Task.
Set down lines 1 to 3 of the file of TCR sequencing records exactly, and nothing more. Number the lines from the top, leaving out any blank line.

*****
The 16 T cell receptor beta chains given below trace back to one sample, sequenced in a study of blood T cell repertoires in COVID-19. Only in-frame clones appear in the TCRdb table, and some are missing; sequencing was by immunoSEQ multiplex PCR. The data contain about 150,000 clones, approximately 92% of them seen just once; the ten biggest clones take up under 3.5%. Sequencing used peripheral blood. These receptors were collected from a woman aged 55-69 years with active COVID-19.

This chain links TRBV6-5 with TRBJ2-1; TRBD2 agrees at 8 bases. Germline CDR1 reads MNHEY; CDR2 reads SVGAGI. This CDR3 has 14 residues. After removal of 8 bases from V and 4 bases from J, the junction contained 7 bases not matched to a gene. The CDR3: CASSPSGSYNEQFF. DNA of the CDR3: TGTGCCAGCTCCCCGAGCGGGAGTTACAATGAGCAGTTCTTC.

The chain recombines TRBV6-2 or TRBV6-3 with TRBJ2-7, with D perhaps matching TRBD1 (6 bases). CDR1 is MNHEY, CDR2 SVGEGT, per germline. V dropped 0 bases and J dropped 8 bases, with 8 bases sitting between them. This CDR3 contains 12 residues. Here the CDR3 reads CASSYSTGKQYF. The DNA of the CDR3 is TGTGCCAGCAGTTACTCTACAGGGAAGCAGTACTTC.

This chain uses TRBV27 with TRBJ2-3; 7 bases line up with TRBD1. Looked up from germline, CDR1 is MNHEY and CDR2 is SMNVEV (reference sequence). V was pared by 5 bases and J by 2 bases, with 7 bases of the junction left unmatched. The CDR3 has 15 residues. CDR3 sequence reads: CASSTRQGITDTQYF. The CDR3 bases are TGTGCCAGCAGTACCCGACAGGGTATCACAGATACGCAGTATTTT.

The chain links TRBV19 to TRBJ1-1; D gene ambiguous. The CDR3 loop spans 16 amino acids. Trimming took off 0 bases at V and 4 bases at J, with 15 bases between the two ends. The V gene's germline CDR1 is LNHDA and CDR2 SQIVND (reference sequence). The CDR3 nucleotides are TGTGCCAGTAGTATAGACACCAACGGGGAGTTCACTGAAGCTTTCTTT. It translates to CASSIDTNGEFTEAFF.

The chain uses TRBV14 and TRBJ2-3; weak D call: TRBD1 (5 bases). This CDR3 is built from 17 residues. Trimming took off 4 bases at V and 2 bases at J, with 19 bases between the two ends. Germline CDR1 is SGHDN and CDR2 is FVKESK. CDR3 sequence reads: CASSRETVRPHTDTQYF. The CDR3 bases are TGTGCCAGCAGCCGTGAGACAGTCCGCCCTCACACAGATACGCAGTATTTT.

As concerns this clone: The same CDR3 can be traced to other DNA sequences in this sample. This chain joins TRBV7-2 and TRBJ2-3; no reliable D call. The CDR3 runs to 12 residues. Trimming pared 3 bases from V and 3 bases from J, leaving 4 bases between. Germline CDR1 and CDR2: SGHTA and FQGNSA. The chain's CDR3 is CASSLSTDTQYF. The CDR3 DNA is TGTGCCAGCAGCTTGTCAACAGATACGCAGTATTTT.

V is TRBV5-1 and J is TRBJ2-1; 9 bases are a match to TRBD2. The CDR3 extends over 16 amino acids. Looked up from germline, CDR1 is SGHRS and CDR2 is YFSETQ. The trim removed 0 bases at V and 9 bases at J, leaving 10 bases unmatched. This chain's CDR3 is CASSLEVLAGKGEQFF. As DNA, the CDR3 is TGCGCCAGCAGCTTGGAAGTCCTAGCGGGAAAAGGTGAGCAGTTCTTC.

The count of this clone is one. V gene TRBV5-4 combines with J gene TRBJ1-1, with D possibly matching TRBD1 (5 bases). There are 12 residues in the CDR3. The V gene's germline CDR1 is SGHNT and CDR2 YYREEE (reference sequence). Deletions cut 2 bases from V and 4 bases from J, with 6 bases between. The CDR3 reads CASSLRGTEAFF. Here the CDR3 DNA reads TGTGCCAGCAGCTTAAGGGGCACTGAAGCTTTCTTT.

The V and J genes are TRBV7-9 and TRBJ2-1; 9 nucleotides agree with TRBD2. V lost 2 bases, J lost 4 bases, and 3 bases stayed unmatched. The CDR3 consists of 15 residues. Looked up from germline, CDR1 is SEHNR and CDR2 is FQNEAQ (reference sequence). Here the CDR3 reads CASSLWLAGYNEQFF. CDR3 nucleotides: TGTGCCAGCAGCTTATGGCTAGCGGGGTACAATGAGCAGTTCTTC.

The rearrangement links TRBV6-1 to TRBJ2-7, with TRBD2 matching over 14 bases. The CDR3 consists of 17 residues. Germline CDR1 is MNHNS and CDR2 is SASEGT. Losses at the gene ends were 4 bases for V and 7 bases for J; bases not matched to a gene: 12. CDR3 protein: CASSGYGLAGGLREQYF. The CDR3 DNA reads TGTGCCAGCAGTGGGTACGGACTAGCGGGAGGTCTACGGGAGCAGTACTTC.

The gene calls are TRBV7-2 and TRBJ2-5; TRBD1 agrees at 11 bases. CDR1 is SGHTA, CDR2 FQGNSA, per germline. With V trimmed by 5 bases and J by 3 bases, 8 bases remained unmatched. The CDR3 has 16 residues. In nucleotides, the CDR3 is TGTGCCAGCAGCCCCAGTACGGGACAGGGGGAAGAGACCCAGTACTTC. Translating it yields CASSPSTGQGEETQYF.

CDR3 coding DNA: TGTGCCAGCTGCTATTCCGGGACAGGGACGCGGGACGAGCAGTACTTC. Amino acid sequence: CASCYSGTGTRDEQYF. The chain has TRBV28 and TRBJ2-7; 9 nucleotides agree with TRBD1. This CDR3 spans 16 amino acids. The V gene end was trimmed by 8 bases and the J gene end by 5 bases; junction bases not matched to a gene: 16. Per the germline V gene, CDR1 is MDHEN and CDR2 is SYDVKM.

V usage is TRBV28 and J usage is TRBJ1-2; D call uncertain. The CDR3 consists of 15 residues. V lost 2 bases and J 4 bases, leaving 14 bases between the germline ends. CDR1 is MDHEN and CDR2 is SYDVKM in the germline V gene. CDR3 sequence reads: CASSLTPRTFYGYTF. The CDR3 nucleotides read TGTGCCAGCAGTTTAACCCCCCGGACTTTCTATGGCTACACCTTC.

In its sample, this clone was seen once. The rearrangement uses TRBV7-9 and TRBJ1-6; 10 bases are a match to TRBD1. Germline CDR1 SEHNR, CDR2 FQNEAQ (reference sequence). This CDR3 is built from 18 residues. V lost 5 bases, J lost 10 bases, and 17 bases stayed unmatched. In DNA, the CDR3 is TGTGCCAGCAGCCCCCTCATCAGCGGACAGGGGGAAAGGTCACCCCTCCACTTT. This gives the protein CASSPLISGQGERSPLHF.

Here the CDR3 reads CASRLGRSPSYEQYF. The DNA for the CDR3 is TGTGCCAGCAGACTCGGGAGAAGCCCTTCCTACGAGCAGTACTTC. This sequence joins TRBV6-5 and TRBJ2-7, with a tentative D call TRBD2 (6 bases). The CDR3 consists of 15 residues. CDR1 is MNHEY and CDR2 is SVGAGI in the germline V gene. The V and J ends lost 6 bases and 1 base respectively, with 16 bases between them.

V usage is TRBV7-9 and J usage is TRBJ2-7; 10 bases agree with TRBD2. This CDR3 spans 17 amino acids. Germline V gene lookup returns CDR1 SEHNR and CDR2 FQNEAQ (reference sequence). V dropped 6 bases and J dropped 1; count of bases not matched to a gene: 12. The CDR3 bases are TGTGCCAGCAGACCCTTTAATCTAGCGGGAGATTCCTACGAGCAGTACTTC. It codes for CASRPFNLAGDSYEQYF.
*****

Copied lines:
The 16 T cell receptor beta chains given below trace back to one sample, sequenced in a study of blood T cell repertoires in COVID-19. Only in-frame clones appear in the TCRdb table, and some are missing; sequencing was by immunoSEQ multiplex PCR. The data contain about 150,000 clones, approximately 92% of them seen just once; the ten biggest clones take up under 3.5%. Sequencing used peripheral blood. These receptors were collected from a woman aged 55-69 years with active COVID-19.

This chain links TRBV6-5 with TRBJ2-1; TRBD2 agrees at 8 bases. Germline CDR1 reads MNHEY; CDR2 reads SVGAGI. This CDR3 has 14 residues. After removal of 8 bases from V and 4 bases from J, the junction contained 7 bases not matched to a gene. The CDR3: CASSPSGSYNEQFF. DNA of the CDR3: TGTGCCAGCTCCCCGAGCGGGAGTTACAATGAGCAGTTCTTC.

The chain recombines TRBV6-2 or TRBV6-3 with TRBJ2-7, with D perhaps matching TRBD1 (6 bases). CDR1 is MNHEY, CDR2 SVGEGT, per germline. V dropped 0 bases and J dropped 8 bases, with 8 bases sitting between them. This CDR3 contains 12 residues. Here the CDR3 reads CASSYSTGKQYF. The DNA of the CDR3 is TGTGCCAGCAGTTACTCTACAGGGAAGCAGTACTTC.